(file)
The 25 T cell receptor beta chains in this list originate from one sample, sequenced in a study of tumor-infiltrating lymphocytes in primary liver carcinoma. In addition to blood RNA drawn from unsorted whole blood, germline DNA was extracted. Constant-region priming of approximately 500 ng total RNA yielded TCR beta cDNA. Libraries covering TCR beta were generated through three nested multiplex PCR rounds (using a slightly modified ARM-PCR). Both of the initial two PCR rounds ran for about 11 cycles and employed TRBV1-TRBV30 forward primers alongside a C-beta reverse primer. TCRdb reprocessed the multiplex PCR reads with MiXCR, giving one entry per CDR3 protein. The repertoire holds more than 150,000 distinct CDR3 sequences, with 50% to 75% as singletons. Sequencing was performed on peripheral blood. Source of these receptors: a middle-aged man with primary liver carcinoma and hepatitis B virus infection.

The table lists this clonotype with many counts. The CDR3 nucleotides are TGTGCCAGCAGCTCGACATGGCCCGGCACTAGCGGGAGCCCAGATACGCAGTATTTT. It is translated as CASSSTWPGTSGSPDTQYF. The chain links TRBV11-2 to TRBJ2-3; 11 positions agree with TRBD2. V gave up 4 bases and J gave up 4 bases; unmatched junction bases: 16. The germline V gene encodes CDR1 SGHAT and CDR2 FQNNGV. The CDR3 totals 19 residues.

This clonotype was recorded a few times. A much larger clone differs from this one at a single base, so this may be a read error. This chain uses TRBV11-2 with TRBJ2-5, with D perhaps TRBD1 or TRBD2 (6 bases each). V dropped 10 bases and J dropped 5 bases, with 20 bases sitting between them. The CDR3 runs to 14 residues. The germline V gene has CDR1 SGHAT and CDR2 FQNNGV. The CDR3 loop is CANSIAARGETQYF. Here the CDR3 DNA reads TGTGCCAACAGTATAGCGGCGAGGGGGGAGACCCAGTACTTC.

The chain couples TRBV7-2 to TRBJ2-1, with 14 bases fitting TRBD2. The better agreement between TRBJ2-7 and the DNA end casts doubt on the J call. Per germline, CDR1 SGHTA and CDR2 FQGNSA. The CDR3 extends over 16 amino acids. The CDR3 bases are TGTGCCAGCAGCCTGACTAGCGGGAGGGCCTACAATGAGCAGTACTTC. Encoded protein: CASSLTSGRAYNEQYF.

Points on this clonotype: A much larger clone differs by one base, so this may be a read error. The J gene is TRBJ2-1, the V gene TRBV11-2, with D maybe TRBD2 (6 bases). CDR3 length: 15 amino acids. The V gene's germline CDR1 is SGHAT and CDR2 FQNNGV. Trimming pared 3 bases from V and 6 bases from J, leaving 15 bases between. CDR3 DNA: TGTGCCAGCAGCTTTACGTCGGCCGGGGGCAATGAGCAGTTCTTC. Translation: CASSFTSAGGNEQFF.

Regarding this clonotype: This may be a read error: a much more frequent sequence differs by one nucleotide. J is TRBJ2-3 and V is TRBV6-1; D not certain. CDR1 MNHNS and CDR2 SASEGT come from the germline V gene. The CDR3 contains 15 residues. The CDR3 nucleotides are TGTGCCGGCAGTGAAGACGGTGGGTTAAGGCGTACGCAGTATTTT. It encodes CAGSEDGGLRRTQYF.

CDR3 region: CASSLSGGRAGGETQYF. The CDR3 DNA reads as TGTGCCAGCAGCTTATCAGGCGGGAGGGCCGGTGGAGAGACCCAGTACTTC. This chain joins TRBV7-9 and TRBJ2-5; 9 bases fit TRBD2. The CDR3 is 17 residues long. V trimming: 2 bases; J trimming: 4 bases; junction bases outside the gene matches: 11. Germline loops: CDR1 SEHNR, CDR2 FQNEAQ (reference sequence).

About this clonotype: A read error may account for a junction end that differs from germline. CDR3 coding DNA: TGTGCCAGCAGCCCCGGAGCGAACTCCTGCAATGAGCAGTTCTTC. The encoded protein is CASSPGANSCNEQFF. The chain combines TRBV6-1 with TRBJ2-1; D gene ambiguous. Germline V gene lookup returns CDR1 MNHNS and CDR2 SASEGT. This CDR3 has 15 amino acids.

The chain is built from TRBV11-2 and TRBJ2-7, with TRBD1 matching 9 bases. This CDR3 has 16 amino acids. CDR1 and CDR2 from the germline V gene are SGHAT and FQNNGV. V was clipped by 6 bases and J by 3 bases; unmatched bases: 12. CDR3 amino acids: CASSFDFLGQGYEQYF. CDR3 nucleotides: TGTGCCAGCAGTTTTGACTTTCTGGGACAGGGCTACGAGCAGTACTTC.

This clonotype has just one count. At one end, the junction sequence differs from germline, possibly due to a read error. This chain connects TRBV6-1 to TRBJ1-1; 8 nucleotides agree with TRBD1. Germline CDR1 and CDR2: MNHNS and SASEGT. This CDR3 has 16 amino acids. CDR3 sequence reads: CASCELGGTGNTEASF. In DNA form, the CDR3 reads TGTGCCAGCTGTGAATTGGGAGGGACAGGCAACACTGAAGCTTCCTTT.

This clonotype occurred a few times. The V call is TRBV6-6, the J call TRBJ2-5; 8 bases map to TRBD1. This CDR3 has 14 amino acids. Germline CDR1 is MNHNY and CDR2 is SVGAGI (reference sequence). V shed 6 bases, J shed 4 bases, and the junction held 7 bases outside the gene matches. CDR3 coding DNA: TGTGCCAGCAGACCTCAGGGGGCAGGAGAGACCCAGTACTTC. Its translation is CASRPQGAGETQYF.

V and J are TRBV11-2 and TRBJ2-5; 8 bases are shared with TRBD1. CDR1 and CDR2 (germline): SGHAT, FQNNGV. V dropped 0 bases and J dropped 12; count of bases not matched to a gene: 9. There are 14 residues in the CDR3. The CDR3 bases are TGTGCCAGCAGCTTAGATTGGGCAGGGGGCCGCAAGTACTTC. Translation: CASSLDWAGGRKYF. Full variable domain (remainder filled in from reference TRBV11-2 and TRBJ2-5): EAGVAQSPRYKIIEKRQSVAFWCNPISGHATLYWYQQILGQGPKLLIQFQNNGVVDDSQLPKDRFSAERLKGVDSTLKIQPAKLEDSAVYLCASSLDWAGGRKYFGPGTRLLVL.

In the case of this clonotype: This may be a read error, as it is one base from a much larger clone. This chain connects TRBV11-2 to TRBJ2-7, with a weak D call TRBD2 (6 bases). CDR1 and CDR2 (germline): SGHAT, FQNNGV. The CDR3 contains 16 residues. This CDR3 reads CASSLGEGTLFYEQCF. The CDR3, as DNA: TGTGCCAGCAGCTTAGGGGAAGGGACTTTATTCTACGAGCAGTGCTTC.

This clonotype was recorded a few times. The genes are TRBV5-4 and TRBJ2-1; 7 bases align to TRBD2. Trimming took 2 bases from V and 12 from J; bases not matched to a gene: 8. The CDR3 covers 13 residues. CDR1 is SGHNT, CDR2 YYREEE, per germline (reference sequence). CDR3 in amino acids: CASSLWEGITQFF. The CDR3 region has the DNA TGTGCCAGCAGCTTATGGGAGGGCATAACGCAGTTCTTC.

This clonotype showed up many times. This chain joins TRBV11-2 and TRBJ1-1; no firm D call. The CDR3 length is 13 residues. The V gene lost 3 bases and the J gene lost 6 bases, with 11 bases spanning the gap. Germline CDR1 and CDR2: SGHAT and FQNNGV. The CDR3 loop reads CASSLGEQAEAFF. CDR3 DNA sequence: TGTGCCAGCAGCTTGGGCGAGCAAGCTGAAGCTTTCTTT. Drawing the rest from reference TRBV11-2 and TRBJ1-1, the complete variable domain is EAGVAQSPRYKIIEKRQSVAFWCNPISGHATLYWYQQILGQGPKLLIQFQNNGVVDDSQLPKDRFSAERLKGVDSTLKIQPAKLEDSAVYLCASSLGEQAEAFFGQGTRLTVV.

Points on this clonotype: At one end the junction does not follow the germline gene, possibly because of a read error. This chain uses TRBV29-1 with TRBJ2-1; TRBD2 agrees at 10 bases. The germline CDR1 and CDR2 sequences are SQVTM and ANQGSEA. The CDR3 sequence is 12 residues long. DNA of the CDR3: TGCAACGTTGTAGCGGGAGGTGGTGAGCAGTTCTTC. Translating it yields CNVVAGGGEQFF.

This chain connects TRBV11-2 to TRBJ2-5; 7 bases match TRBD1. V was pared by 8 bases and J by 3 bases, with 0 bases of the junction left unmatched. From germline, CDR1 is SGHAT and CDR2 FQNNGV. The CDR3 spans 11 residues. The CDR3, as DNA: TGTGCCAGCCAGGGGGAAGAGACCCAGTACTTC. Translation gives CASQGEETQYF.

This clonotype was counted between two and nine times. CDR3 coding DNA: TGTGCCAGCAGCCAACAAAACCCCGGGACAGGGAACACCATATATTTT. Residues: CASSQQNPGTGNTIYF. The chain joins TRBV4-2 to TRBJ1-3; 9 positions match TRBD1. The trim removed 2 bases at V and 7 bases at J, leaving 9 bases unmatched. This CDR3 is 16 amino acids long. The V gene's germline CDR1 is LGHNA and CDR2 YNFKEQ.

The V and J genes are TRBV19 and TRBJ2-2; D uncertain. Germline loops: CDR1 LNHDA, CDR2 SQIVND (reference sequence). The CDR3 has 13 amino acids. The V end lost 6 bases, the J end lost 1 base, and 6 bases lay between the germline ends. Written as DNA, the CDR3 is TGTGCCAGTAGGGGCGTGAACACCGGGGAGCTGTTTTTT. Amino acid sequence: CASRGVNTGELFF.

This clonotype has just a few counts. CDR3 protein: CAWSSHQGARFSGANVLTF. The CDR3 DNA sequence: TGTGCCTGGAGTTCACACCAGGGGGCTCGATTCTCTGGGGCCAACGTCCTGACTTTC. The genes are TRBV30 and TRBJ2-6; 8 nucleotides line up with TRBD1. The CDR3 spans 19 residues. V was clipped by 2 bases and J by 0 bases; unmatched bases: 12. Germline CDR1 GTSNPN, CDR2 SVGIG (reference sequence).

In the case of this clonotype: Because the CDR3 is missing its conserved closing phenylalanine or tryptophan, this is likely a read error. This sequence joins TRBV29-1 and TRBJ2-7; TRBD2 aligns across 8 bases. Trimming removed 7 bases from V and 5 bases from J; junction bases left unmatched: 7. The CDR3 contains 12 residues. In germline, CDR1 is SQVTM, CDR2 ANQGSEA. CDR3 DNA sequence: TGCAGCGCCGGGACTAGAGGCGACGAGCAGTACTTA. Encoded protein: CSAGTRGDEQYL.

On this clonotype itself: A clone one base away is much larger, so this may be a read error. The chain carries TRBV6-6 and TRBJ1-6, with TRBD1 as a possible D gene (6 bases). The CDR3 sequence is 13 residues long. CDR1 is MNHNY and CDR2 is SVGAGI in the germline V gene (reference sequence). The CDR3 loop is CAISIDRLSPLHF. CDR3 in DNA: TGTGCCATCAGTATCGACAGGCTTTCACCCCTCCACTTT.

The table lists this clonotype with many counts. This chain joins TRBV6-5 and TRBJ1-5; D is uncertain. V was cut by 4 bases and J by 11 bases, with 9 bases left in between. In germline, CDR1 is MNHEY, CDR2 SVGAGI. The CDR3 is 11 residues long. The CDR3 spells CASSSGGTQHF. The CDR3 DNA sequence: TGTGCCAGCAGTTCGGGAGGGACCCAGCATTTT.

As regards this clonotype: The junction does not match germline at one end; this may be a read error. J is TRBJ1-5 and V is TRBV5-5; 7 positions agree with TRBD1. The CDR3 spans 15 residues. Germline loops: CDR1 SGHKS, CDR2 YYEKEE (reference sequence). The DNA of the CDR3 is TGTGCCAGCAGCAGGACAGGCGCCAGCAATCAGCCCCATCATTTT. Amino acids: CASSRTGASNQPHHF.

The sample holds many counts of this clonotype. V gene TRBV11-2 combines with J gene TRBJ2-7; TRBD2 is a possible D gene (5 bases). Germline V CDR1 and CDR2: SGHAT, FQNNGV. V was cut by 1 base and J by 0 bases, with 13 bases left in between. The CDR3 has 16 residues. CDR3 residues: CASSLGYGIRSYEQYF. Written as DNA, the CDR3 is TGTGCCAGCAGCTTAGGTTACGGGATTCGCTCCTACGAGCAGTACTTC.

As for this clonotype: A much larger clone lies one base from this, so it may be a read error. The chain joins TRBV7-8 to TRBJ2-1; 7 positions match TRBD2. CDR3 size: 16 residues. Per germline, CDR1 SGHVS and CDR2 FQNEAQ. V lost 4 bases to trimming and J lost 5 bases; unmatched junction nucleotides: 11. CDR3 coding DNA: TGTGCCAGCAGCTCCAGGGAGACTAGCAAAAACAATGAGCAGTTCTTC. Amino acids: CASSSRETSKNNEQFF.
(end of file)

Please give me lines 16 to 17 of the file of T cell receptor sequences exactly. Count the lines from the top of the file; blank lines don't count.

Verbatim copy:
Points on this clonotype: At one end the junction does not follow the germline gene, possibly because of a read error. This chain uses TRBV29-1 with TRBJ2-1; TRBD2 agrees at 10 bases. The germline CDR1 and CDR2 sequences are SQVTM and ANQGSEA. The CDR3 sequence is 12 residues long. DNA of the CDR3: TGCAACGTTGTAGCGGGAGGTGGTGAGCAGTTCTTC. Translating it yields CNVVAGGGEQFF.

This chain connects TRBV11-2 to TRBJ2-5; 7 bases match TRBD1. V was pared by 8 bases and J by 3 bases, with 0 bases of the junction left unmatched. From germline, CDR1 is SGHAT and CDR2 FQNNGV. The CDR3 spans 11 residues. The CDR3, as DNA: TGTGCCAGCCAGGGGGAAGAGACCCAGTACTTC. Translation gives CASQGEETQYF.